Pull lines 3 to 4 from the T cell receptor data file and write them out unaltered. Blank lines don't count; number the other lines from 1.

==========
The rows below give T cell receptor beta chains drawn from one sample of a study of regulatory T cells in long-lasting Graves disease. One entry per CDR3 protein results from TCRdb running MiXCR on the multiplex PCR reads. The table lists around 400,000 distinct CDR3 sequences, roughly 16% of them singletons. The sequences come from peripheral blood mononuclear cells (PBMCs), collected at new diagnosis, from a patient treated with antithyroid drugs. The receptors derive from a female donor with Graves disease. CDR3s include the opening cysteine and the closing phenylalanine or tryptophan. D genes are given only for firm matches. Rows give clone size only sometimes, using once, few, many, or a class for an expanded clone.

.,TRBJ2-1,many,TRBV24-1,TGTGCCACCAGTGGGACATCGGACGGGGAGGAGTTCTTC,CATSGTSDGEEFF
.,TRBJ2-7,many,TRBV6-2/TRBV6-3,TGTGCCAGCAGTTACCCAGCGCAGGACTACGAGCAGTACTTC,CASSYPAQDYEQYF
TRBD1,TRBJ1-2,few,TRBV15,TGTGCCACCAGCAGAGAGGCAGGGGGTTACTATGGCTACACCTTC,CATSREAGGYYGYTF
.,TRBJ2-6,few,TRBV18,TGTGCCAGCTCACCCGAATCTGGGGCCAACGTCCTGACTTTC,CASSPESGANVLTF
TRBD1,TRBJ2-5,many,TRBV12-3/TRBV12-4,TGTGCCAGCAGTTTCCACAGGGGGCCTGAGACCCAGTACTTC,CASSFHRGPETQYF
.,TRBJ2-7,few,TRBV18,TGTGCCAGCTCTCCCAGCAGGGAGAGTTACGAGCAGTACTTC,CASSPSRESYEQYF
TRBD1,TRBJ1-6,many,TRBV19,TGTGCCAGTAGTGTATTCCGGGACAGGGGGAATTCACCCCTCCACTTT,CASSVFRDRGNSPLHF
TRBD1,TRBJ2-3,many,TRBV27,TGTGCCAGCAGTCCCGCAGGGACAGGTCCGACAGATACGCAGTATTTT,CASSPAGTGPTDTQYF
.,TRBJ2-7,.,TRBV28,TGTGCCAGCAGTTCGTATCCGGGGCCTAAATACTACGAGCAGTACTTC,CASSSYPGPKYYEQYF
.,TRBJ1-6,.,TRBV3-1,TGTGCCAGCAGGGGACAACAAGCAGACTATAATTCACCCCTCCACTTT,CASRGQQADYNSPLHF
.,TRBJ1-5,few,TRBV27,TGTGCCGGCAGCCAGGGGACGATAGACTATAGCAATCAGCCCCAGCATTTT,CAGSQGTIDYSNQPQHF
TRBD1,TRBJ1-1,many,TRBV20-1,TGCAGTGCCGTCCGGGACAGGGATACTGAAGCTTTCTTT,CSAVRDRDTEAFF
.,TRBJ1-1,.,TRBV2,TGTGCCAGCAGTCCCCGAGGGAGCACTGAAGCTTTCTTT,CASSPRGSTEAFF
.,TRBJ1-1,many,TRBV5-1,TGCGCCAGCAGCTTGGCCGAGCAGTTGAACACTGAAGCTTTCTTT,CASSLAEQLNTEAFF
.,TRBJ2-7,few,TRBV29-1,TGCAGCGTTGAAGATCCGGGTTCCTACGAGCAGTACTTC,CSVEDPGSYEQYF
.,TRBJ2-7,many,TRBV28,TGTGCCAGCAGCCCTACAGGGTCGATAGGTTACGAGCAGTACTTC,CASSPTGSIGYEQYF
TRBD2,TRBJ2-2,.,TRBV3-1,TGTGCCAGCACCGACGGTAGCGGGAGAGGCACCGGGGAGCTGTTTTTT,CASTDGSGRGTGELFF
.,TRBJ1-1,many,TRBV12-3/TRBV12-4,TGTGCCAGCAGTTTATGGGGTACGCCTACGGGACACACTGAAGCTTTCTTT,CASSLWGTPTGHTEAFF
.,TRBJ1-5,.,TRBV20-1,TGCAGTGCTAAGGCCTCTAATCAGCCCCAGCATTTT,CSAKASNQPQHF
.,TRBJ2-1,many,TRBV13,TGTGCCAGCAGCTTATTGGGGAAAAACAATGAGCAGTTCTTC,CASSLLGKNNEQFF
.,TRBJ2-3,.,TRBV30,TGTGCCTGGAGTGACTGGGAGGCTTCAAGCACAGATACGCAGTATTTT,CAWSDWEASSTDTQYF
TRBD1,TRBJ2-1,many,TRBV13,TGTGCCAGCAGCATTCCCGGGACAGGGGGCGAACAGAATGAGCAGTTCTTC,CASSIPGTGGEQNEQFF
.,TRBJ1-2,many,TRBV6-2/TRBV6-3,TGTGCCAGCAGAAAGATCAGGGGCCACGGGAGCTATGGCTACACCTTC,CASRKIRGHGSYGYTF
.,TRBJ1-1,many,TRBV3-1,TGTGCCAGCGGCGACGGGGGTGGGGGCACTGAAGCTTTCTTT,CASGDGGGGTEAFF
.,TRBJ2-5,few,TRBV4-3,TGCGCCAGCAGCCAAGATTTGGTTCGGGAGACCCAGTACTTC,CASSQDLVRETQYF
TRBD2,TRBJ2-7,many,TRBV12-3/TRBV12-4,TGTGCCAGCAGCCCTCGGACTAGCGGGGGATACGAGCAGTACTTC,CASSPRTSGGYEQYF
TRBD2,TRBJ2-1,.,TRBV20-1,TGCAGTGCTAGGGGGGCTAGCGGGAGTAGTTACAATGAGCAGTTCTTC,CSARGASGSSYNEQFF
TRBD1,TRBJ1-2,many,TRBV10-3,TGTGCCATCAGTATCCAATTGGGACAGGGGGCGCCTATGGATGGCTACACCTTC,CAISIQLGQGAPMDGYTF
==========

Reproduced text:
.,TRBJ2-7,many,TRBV6-2/TRBV6-3,TGTGCCAGCAGTTACCCAGCGCAGGACTACGAGCAGTACTTC,CASSYPAQDYEQYF
TRBD1,TRBJ1-2,few,TRBV15,TGTGCCACCAGCAGAGAGGCAGGGGGTTACTATGGCTACACCTTC,CATSREAGGYYGYTF